The Dark Side of Organizational Behavior

By Ricky W. Griffin; Anne M. O'Leary-Kelly | Go to book overview

CHAPTER 1
An Introduction
to the Dark Side

Ricky W. Griffin, Anne M. O'Leary-Kelly

Organizational behavior is the study of human behavior in organizational settings. It is also a relatively young field of study, one that is still seeking to define its boundaries and determine its fundamental concepts and processes. In some ways, organizational behavior emerged as a counterpoint to the widespread popularity of Frederick Taylor's scientific management, an industrial engineering-based approach to management that emerged in the early 1900s (cf., Taylor, 1911). Scientific management was primarily focused on how managers could boost the productivity of workers through efficiency and standardization techniques such as time-and-motion study and piecerate pay systems. In Taylor's view, the roles of individuals and groups in organizations were either ignored altogether or given only minimal attention.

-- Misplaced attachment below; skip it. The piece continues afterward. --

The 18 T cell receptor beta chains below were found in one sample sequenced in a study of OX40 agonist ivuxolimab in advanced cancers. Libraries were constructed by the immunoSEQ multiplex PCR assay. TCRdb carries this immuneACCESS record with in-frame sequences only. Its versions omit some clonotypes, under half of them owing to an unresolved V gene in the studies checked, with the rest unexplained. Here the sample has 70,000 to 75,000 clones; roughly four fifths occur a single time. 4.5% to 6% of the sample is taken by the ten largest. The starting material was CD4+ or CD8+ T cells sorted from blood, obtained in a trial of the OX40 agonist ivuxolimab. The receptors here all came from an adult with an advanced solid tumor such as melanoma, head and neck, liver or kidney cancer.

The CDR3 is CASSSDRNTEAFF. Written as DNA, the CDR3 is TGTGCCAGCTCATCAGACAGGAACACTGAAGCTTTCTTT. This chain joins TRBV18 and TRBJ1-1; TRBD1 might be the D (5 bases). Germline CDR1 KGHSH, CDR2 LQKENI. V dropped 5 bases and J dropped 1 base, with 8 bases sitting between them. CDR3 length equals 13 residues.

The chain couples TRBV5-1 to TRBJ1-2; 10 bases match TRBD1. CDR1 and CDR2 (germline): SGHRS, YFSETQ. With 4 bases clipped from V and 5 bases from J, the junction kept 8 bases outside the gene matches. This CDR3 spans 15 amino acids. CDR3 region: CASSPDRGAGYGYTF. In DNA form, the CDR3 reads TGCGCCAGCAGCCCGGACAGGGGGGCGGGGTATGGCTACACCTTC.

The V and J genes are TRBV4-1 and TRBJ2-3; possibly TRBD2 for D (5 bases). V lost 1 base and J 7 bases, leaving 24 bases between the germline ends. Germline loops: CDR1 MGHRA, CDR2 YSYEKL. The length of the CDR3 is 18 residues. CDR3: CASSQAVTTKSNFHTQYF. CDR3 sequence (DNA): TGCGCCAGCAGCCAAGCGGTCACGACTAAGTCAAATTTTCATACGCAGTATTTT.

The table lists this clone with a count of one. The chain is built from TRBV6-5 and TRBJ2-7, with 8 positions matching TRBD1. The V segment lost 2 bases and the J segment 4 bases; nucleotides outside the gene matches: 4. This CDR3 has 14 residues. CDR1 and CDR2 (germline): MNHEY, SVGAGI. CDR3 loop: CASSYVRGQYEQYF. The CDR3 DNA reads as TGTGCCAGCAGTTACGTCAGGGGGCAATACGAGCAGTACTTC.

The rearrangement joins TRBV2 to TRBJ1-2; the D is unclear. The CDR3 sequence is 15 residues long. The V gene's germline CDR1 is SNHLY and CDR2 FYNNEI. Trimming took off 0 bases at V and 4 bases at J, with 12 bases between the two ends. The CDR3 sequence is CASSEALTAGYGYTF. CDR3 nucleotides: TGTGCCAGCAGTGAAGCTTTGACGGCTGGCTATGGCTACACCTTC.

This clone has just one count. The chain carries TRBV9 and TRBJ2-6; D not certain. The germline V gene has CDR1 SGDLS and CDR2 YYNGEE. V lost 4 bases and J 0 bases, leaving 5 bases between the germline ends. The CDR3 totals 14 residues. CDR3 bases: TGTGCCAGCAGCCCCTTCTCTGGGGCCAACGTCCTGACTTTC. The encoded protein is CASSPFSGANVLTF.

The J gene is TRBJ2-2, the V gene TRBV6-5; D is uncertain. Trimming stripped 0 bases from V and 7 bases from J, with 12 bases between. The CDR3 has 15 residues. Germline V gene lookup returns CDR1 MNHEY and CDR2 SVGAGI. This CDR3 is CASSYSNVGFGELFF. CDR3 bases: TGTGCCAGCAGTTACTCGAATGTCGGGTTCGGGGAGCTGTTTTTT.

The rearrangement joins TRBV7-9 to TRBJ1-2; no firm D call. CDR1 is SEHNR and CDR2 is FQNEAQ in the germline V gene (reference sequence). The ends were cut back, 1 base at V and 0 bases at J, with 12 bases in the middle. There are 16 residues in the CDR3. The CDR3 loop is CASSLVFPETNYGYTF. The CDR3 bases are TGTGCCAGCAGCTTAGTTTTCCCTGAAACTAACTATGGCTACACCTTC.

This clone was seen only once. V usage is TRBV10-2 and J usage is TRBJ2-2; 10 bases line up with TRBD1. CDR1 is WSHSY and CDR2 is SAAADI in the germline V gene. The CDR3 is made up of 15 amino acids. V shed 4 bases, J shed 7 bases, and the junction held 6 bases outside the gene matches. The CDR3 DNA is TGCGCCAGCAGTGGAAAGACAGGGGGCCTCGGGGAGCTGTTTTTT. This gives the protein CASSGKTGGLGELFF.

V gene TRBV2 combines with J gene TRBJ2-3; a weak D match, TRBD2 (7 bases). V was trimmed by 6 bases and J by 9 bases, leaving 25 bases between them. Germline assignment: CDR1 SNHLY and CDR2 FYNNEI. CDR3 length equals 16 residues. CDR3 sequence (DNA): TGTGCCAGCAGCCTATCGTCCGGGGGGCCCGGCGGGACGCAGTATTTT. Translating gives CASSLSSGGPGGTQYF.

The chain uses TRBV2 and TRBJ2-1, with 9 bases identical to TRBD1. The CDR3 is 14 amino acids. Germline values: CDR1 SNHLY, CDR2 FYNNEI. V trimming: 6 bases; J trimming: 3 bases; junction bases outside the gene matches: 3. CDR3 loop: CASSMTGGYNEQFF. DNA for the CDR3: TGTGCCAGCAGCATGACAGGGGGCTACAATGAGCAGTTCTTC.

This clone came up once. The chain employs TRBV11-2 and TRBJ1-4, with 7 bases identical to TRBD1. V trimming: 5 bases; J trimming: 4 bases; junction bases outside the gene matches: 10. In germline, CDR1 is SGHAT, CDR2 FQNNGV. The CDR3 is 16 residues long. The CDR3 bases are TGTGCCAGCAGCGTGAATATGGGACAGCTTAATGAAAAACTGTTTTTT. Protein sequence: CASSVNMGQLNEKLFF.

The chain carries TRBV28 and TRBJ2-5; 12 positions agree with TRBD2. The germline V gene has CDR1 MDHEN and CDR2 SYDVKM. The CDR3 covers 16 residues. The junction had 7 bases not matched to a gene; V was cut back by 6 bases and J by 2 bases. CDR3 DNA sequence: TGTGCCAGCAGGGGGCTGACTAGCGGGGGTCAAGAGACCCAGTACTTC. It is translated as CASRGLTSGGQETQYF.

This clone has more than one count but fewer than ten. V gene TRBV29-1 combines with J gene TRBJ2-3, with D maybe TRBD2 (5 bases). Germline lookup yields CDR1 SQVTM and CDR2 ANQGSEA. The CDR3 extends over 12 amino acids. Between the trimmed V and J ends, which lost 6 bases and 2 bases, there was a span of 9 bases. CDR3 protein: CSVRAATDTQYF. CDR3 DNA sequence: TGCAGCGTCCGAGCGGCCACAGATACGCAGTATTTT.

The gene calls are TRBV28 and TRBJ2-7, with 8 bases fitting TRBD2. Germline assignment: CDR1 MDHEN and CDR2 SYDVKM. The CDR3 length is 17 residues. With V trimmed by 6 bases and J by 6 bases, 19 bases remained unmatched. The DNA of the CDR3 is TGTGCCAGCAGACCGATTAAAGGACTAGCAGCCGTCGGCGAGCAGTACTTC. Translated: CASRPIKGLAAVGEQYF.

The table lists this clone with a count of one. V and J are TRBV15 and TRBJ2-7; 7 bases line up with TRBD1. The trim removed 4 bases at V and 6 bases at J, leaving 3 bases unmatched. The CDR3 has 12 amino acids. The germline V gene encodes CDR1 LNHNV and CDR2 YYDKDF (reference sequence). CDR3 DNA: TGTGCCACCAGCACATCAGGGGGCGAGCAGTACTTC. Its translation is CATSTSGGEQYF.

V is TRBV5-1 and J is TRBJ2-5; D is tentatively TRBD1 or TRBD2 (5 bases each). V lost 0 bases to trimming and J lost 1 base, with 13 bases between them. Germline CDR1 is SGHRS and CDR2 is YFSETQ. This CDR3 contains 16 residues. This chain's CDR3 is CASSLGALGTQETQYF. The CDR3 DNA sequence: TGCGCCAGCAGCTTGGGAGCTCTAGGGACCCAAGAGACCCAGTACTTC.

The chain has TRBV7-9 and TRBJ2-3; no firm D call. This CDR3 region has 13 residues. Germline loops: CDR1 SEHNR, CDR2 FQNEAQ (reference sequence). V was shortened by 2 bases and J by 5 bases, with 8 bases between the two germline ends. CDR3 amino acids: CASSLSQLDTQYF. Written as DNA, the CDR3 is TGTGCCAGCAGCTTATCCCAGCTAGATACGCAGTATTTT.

First There Was the Light …

A few early writers and managers, however, did begin to recognize the importance of individual and social processes in organizations. The noted German psychologist Hugo Munsterberg, for instance, was one of the pioneers of industrial psychology and argued that the field of psychology could provide important insights into areas such as motivation and the hiring of new employees. And in some ways his approach to human behavior in organizations set the tone for what would follow. At the end of his seminal book Psychology

-1-

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